Springfield Armory Museum - Collection Record

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Date of Manufacture:C 1962
Eminent Figure:
Catalog Number:SPAR 8225
Measurements:OL: 93.9CM 37" BL: 15.7" 7.65 lbs. unloaded and 9.04 lbs. w/40-rd. magazine

Object Description:

Manufactured by Harrington & Richardson, Worcester, Ma. - Experimental 5.56mm (.223) assault rifle made in early 1960s by Harrington & Richardson and essentially a line copy of the German HK33 assault rifle. Roller locked delayed blowback operation. Selective-fire. Muzzle velocity 3,150 fps. Cyclic rate of fire 650 to 750rpm with a practical rate of 160 rpm. Fed by 20 or 40 round detachable box magazine. Parkerized finish on all metal parts. This model with fixed stock. Complete with sling. Trigger housing group and magazine missing.

Magazine housing: H&R INC./WORCESTER, MASS. T223 CAL. 5.56MM/NO. 0274.
Butt: tape wrapped around butt bears the number 3.

Weapon transferred to the Museum from the Ft. Sheridan Museum, Ft. Sheridan, Il. on 21 February 1986.

Notes: Tested in SAWS program. A piece of masking tape wrapped around the butt bears the number 3 - possibly meaning test weapon.

Notes: "Other countries in the NATO alliance could see a strong future for the .223 round after its official adoption by the U.S. military. Several small arms companies developed a number of weapons chambered for the high-velocity round, known as the 5.56x45mm round in NATO terminology. Heckler & Koch of West Germany designed a version of their G3 rifle to use the 5.56mm cartridge. The new weapon, known as the HK33, was imported into the United States by Harrington & Richardson of Worcester, Massachusetts.
Marked as the H&R T223 rifle, the weapon was submitted to the U.S. Small-Arms Weapon Systems (SAWS) study for evaluation. The SAWS study ran from December 1964 to the submission of the final report in December 1966. During the study, a number of weapons were examined including the T223, M14, M16E1, and Stoner weapons system.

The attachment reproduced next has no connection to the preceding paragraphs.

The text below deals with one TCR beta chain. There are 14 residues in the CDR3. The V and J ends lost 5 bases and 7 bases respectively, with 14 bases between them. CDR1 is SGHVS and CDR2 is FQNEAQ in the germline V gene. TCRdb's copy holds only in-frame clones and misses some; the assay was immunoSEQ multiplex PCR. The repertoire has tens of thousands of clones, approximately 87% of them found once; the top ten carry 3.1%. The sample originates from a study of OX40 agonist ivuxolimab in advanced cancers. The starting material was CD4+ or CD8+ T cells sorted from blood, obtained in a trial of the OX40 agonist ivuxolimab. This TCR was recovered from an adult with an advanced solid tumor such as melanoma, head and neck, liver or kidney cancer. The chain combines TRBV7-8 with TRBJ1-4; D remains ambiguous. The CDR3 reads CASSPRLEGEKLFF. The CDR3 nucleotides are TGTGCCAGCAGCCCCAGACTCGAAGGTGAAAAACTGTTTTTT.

One result of the SAWS study was a number of weapons being brought to the attention of the SEALS. Even though the empty H&R T223 was 0.9 pounds (0.41kg) heavier than an empty M16E1, the weapon had a forty-round magazine available for it and that made it attractive to the SEALS.
One interesting point of the H&R T223 (HK33) is that it very much resembles a slightly smaller, 3.25 inch (8.3cm) shorter version of the 7.62mm NATO G3 rifle. In one much published picture of a number of SEALs in Vietnam, one SEAL is holding a T 223 but the weapon can only be seen from its top side. Since the HK33 and G3 are almost identical when viewed from the top, the weapon was identified as a G3 rifle, which the SEALs did not use during the Vietnam War. In an earlier-generation copy of the same picture, the long, curved, forty-round magazine can be used sticking out from the bottom of the weapon." - Dockery

"Choices of weapons was left as much as possible up to the tastes of the individual SEAL. The squad had to carry a balance of firepower, but that wasn't any problem to accomplish. For myself, I had taken a liking to the Harrington & Richardson T223 rifle. The H&R T223 was an imported version of the German Heckler & Koch HK33. The weapon had been available for a few years, and the Team was evaluating it in combat.
We had a lot of experimental weapons at the Team, and when I went over it was suggested that I take the T223 over and see what I thought about it. Though the weapon is slightly heavier than an M16, it fires the same ammunition, so ammo supply wouldn't be a problem. The Team had been using the AR-15/M16 rifles since its first days, but we only had the twenty-round magazines. There were some thirty-round magazines around, but they were few in number and hard to come by. One thing that immediately made the T223 appeal to me was the fact that it come with forty-round magazines.
I liked the weapon. It was a lot easier to clean and maintain than the M16 and worked well in the jungle environment. While the other men of the platoon would be just starting to clean their weapons after an op, I would already be done and moving on to something else. The T223 (HK33) was good but it was a foreign (German) weapon and suffered from the 'not made here'
Dockery, Kevin. WEAPONS OF THE NAVY SEALS. Berkley Books. N.Y., N.Y. 2004.

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